Rick Warren, who is the pastor of one of the most influential megachurches in the U.S. and very likely the world lost his son to suicide last week. His son Matthew struggled with depression his entire life. I’ve struggled with it too and I empathize. I don’t intend to attack Rick Warren though I disagree with him on many issues. I’ve experienced the way that depression is often dealt with in evangelical communities. I believe the way it’s often dealt with can be problematic and even dangerous. I woke up this morning way before the sun and I saw that Mark Driscoll of Mars Hill Church here in Seattle had written something in the wake of this tragedy. Much of what Driscoll has written here horrifies me. I’m going to resist the temptation to binge on ad hominem attacks against Mark Driscoll. He wrote something that jumped out at me and I believe it’s unfortunately very illustrative of the view of depression and other mental health issues that many in the evangelical community have. He wrote about what he said to his daughter after he received the text message about the death of Matthew Warren,
I told her what had happened and told her that Satan hates pastors’ kids and is sometimes relentless in attacking them.
I don’t know what the hell I believe these days. I’m still figuring it out and there are people concerned I’ll finally figure it out while I’m roasting in Hell. I’ve got to wonder why the hell it’s necessary to look to the demonic when it comes to the reason someone is afflicted with depression. Depression is dark enough without having to bring in the prince of darkness. It’s terrifying enough without having to bring in the absolute embodiment of evil. Why is it necessary to mystify depression by turning it into some sort of epic spiritual battle? Why can’t it just be an illness? It is just an illness. It’s a painful illness. It’s cost me quite a bit in the way of blood and treasure. I’ve been removed from the evangelical community for quite some time as I try to determine what it is I believe though I have many friends and acquaintances who are still in it and will likely be in it for the rest of their lives. I know that something I certainly don’t miss about the church is the need to imbue my struggle with depression with some sort of great spiritual significance. It needed to be part of the grand salvation drama. I’m not sure that thinking about mental illnesses like depression in terms of spiritual warfare is a good idea at all.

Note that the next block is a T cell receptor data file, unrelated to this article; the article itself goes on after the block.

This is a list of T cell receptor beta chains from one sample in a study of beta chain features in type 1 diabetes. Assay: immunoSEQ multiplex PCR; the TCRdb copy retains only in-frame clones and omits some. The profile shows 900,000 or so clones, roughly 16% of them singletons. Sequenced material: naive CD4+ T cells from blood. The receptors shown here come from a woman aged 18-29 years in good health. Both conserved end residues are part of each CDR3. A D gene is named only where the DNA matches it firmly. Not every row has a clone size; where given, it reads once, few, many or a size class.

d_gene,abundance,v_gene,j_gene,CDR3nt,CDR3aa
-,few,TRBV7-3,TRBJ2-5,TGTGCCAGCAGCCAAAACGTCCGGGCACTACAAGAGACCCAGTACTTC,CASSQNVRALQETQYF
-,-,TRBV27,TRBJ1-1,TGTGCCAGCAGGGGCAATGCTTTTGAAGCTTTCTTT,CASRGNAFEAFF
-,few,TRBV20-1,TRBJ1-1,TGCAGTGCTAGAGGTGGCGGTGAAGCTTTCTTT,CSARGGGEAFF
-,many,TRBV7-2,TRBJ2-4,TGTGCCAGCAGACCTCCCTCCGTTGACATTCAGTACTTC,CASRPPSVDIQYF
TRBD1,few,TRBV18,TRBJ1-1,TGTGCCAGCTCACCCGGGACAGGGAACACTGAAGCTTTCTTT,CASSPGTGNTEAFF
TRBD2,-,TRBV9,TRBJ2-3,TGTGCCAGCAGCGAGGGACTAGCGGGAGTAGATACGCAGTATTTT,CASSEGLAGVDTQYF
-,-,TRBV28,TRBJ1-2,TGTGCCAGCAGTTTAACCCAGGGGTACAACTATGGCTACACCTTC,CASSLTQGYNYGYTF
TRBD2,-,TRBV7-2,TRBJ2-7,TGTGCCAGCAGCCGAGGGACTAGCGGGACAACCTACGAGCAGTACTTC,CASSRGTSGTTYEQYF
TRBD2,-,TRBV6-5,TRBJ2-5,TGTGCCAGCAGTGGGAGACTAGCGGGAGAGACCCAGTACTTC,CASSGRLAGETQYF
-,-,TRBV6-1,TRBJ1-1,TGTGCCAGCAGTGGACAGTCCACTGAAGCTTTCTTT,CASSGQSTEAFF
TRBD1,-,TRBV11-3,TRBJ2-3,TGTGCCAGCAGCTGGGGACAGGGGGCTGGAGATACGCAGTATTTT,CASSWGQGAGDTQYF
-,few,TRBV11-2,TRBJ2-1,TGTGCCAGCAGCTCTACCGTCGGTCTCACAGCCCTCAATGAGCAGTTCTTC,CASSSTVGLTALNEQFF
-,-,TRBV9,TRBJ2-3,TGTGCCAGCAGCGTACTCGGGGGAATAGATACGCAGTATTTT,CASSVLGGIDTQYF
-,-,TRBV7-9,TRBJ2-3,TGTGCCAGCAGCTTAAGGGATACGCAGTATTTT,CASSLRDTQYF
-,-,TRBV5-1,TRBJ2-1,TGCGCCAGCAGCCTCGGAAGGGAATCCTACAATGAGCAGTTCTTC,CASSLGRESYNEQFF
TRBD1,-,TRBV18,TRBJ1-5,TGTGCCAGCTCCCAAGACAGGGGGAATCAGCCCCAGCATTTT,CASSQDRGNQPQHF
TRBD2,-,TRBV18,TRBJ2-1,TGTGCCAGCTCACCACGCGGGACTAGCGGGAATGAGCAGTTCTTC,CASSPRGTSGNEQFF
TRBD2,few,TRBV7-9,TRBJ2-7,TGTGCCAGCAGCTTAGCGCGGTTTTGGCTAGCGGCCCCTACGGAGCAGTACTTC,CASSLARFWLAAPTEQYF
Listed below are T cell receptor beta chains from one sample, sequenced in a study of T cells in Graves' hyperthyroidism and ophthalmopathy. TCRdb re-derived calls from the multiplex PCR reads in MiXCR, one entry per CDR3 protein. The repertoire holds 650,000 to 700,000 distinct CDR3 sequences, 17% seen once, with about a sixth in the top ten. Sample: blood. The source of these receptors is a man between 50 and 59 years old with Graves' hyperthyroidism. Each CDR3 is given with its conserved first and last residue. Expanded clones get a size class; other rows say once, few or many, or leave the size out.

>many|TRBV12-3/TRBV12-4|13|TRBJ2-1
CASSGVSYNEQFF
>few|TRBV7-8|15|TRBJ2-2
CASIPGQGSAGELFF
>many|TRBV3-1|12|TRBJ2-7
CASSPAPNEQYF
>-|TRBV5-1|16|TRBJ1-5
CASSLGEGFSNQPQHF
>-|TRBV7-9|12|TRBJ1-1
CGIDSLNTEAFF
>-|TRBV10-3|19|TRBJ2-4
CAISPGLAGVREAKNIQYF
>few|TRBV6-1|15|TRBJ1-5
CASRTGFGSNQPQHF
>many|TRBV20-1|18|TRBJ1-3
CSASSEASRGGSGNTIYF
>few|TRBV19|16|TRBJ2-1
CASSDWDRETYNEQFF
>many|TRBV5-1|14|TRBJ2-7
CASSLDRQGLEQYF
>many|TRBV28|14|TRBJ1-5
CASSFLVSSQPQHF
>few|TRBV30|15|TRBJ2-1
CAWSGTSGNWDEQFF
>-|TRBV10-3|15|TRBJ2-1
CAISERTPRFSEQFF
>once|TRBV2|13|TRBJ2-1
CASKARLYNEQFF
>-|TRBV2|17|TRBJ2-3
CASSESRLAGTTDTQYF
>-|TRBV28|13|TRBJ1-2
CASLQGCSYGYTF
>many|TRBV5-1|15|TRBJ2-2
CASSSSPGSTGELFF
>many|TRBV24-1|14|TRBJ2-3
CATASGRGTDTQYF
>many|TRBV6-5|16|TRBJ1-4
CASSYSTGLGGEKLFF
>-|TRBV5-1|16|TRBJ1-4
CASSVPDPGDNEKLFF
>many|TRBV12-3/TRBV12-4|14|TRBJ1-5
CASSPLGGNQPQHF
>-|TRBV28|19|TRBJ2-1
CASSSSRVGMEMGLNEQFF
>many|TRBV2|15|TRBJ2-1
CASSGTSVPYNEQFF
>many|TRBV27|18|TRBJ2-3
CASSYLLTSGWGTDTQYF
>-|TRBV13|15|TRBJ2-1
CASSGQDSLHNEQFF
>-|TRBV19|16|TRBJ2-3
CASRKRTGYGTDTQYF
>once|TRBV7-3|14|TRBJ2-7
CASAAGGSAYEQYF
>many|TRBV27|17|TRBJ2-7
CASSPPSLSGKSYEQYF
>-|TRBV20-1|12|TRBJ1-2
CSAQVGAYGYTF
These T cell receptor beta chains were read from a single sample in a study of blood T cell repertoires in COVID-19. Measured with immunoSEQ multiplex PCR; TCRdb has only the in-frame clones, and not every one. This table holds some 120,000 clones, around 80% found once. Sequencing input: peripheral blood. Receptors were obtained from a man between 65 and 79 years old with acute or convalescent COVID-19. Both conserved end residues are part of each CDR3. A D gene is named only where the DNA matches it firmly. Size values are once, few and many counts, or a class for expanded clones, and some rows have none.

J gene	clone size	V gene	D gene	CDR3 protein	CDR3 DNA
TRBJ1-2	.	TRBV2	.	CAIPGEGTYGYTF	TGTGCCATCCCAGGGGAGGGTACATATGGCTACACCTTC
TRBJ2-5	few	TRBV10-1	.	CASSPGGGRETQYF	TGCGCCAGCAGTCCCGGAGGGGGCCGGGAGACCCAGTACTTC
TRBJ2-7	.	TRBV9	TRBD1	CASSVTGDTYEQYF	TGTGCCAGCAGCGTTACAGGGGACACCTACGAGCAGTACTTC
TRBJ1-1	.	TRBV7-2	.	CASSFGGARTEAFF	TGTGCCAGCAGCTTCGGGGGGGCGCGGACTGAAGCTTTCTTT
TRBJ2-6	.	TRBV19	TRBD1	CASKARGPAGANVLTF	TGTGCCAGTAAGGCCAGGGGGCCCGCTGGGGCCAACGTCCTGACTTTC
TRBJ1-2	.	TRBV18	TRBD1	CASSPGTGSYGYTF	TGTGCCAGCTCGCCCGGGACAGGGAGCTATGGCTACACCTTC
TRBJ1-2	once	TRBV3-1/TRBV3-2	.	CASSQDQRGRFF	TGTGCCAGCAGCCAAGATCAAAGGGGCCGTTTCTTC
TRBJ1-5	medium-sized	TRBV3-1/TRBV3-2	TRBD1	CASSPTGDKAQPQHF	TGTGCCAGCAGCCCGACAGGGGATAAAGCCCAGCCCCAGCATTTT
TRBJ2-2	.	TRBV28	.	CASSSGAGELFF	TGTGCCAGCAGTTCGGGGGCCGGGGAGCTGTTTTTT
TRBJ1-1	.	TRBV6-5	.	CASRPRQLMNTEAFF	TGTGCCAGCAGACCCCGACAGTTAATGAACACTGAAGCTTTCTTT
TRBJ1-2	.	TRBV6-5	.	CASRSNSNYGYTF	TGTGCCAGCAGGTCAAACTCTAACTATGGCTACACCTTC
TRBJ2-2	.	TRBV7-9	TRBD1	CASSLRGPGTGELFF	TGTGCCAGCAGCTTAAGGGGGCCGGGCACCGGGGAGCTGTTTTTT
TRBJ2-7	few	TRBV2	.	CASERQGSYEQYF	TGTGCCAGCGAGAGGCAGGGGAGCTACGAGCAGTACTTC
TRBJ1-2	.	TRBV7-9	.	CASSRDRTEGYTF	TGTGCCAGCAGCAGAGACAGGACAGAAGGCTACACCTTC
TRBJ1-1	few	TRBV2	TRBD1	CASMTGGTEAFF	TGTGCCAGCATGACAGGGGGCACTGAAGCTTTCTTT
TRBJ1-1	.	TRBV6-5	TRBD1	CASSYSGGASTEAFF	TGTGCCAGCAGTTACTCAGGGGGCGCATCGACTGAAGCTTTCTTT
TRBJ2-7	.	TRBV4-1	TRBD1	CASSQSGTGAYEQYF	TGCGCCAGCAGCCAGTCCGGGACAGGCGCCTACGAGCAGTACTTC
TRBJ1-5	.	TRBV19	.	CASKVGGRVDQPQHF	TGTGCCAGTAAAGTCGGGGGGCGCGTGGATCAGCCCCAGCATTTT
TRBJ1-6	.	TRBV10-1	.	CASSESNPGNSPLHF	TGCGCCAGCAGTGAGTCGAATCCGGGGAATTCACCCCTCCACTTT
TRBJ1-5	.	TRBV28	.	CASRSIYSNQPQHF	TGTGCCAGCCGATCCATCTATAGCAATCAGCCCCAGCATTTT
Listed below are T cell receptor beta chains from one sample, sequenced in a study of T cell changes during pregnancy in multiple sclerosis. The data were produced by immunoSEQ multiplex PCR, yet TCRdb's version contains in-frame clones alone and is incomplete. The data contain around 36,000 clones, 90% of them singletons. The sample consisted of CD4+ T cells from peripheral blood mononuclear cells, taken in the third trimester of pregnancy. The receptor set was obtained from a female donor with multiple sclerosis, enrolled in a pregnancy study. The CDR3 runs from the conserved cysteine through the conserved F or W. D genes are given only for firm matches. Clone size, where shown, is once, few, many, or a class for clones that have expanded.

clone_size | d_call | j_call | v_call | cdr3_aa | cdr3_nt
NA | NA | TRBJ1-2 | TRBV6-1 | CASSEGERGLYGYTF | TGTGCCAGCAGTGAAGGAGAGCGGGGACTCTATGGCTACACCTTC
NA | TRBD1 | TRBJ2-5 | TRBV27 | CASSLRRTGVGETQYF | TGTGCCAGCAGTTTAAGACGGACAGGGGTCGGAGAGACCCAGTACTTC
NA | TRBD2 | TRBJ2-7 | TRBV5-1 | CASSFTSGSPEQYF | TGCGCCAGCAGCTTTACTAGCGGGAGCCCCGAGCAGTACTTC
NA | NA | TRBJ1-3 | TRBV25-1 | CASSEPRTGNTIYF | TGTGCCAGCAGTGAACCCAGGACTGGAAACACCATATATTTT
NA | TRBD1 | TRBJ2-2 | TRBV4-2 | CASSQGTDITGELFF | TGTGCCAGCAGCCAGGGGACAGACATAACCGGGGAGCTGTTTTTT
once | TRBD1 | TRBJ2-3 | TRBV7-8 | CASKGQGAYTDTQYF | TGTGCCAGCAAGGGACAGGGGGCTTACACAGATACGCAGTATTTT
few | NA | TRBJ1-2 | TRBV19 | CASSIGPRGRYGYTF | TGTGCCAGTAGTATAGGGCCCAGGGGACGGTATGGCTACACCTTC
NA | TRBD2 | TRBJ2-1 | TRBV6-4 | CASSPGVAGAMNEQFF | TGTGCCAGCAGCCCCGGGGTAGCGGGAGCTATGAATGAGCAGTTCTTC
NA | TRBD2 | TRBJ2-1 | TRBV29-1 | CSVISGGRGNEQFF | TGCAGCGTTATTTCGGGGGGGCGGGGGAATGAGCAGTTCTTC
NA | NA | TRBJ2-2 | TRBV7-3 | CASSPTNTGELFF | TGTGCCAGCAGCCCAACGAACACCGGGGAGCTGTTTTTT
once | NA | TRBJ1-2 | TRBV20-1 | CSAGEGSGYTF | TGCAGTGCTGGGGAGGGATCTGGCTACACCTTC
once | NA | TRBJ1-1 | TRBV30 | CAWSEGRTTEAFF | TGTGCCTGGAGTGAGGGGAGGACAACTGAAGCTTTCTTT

It seems a bit of a medieval notion that depression is the result of demonic attack. I know that will sound like a bit of James Randi style skeptical scoffing to the evangelical faithful but can it honestly be said that such an idea really belongs in the 21st century? The Bible is many things but it most definitely is not a psychology or psychiatry textbook. You can speculate about the demonic. You can point to episodes in scripture that have to do with the demonic but the Bible is hardly a technical manual for the demonic. Even if the demonic does exist and has an impact on our earthly life, I have my doubts that anyone knows exactly how it operates. Since we don’t know, the responsible thing to has to be not to speculate and not to construct some sort of twisted Dungeons and Dragons style narrative to put people suffering from depression and other mental illnesses in the middle of. How can that possibly be helpful? How is that approach healthier than one that doesn’t invoke the demonic? Why not just let depression be depression? Why pump a problem like depression full of spiritual steroids? In my own experience, depression is much easier to deal with when it isn’t part of some grand salvation drama. That takes a lot of the pressure off. You can keep your demons.
I hope that this can bring about some sort of serious re-examination of how mental illness is dealt with in evangelical communities but I’m afraid demons are still going to be dancing through the heads of the faithful for quite some time.